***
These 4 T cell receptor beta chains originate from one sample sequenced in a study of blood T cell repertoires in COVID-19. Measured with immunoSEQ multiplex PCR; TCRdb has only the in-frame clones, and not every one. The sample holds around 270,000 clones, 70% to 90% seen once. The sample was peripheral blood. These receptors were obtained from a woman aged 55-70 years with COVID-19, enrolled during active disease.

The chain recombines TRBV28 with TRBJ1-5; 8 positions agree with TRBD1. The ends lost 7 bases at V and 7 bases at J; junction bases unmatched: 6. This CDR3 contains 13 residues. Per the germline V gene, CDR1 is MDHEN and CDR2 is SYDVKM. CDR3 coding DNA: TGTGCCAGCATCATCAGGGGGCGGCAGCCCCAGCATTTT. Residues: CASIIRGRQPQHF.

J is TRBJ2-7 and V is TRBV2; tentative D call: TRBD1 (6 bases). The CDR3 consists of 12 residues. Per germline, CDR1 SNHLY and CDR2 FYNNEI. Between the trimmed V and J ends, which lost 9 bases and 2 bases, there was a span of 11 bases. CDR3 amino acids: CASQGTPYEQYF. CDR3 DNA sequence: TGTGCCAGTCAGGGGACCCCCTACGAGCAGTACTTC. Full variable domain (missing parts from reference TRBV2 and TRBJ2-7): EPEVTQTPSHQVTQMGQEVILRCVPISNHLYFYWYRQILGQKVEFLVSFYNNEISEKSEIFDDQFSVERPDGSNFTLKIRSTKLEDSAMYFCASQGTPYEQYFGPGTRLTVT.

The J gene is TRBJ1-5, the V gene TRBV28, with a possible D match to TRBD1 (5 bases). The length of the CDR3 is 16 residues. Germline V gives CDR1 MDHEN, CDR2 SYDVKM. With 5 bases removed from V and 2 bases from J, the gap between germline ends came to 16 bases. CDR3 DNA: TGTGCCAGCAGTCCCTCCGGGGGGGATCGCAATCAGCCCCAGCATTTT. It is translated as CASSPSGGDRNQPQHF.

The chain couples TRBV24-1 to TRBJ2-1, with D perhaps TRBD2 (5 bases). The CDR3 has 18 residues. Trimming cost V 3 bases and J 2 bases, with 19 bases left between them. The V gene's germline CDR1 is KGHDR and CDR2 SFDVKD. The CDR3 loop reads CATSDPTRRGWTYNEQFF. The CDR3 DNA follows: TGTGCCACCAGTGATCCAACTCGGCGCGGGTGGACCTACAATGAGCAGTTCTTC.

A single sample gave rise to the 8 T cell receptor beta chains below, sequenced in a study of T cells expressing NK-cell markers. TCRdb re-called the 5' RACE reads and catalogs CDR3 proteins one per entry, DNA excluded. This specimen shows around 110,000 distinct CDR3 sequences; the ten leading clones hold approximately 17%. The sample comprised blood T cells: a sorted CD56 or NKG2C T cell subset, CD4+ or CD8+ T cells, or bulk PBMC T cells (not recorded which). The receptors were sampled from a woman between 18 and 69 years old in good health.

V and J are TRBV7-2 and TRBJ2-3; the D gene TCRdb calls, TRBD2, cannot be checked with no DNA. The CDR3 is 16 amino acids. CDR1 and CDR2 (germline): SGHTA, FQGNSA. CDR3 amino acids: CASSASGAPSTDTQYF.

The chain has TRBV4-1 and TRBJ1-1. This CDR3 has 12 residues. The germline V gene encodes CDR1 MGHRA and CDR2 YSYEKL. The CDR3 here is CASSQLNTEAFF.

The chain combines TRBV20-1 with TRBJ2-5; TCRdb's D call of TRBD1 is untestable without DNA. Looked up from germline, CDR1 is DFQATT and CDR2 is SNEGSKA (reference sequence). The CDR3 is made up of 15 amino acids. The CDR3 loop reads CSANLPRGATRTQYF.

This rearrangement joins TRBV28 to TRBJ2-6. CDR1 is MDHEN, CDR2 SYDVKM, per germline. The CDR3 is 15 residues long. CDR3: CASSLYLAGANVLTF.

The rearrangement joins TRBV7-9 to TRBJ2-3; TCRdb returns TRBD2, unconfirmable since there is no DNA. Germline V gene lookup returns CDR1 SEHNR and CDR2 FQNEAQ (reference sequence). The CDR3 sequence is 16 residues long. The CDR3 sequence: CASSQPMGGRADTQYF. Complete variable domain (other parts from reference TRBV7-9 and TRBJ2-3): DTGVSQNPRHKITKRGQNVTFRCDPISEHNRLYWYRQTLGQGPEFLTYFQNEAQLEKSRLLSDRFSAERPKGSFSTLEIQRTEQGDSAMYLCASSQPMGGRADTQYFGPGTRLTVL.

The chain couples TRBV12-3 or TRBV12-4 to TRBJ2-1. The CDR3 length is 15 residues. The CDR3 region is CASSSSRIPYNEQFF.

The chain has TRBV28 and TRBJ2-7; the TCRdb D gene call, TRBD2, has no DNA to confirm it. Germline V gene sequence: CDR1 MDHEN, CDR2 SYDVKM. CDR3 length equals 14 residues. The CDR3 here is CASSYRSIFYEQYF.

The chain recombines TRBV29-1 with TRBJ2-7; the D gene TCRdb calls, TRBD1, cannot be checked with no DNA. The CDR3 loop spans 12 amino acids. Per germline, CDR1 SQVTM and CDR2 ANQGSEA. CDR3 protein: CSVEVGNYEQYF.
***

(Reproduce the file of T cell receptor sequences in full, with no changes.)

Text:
These 4 T cell receptor beta chains originate from one sample sequenced in a study of blood T cell repertoires in COVID-19. Measured with immunoSEQ multiplex PCR; TCRdb has only the in-frame clones, and not every one. The sample holds around 270,000 clones, 70% to 90% seen once. The sample was peripheral blood. These receptors were obtained from a woman aged 55-70 years with COVID-19, enrolled during active disease.

The chain recombines TRBV28 with TRBJ1-5; 8 positions agree with TRBD1. The ends lost 7 bases at V and 7 bases at J; junction bases unmatched: 6. This CDR3 contains 13 residues. Per the germline V gene, CDR1 is MDHEN and CDR2 is SYDVKM. CDR3 coding DNA: TGTGCCAGCATCATCAGGGGGCGGCAGCCCCAGCATTTT. Residues: CASIIRGRQPQHF.

J is TRBJ2-7 and V is TRBV2; tentative D call: TRBD1 (6 bases). The CDR3 consists of 12 residues. Per germline, CDR1 SNHLY and CDR2 FYNNEI. Between the trimmed V and J ends, which lost 9 bases and 2 bases, there was a span of 11 bases. CDR3 amino acids: CASQGTPYEQYF. CDR3 DNA sequence: TGTGCCAGTCAGGGGACCCCCTACGAGCAGTACTTC. Full variable domain (missing parts from reference TRBV2 and TRBJ2-7): EPEVTQTPSHQVTQMGQEVILRCVPISNHLYFYWYRQILGQKVEFLVSFYNNEISEKSEIFDDQFSVERPDGSNFTLKIRSTKLEDSAMYFCASQGTPYEQYFGPGTRLTVT.

The J gene is TRBJ1-5, the V gene TRBV28, with a possible D match to TRBD1 (5 bases). The length of the CDR3 is 16 residues. Germline V gives CDR1 MDHEN, CDR2 SYDVKM. With 5 bases removed from V and 2 bases from J, the gap between germline ends came to 16 bases. CDR3 DNA: TGTGCCAGCAGTCCCTCCGGGGGGGATCGCAATCAGCCCCAGCATTTT. It is translated as CASSPSGGDRNQPQHF.

The chain couples TRBV24-1 to TRBJ2-1, with D perhaps TRBD2 (5 bases). The CDR3 has 18 residues. Trimming cost V 3 bases and J 2 bases, with 19 bases left between them. The V gene's germline CDR1 is KGHDR and CDR2 SFDVKD. The CDR3 loop reads CATSDPTRRGWTYNEQFF. The CDR3 DNA follows: TGTGCCACCAGTGATCCAACTCGGCGCGGGTGGACCTACAATGAGCAGTTCTTC.

A single sample gave rise to the 8 T cell receptor beta chains below, sequenced in a study of T cells expressing NK-cell markers. TCRdb re-called the 5' RACE reads and catalogs CDR3 proteins one per entry, DNA excluded. This specimen shows around 110,000 distinct CDR3 sequences; the ten leading clones hold approximately 17%. The sample comprised blood T cells: a sorted CD56 or NKG2C T cell subset, CD4+ or CD8+ T cells, or bulk PBMC T cells (not recorded which). The receptors were sampled from a woman between 18 and 69 years old in good health.

V and J are TRBV7-2 and TRBJ2-3; the D gene TCRdb calls, TRBD2, cannot be checked with no DNA. The CDR3 is 16 amino acids. CDR1 and CDR2 (germline): SGHTA, FQGNSA. CDR3 amino acids: CASSASGAPSTDTQYF.

The chain has TRBV4-1 and TRBJ1-1. This CDR3 has 12 residues. The germline V gene encodes CDR1 MGHRA and CDR2 YSYEKL. The CDR3 here is CASSQLNTEAFF.

The chain combines TRBV20-1 with TRBJ2-5; TCRdb's D call of TRBD1 is untestable without DNA. Looked up from germline, CDR1 is DFQATT and CDR2 is SNEGSKA (reference sequence). The CDR3 is made up of 15 amino acids. The CDR3 loop reads CSANLPRGATRTQYF.

This rearrangement joins TRBV28 to TRBJ2-6. CDR1 is MDHEN, CDR2 SYDVKM, per germline. The CDR3 is 15 residues long. CDR3: CASSLYLAGANVLTF.

The rearrangement joins TRBV7-9 to TRBJ2-3; TCRdb returns TRBD2, unconfirmable since there is no DNA. Germline V gene lookup returns CDR1 SEHNR and CDR2 FQNEAQ (reference sequence). The CDR3 sequence is 16 residues long. The CDR3 sequence: CASSQPMGGRADTQYF. Complete variable domain (other parts from reference TRBV7-9 and TRBJ2-3): DTGVSQNPRHKITKRGQNVTFRCDPISEHNRLYWYRQTLGQGPEFLTYFQNEAQLEKSRLLSDRFSAERPKGSFSTLEIQRTEQGDSAMYLCASSQPMGGRADTQYFGPGTRLTVL.

The chain couples TRBV12-3 or TRBV12-4 to TRBJ2-1. The CDR3 length is 15 residues. The CDR3 region is CASSSSRIPYNEQFF.

The chain has TRBV28 and TRBJ2-7; the TCRdb D gene call, TRBD2, has no DNA to confirm it. Germline V gene sequence: CDR1 MDHEN, CDR2 SYDVKM. CDR3 length equals 14 residues. The CDR3 here is CASSYRSIFYEQYF.

The chain recombines TRBV29-1 with TRBJ2-7; the D gene TCRdb calls, TRBD1, cannot be checked with no DNA. The CDR3 loop spans 12 amino acids. Per germline, CDR1 SQVTM and CDR2 ANQGSEA. CDR3 protein: CSVEVGNYEQYF.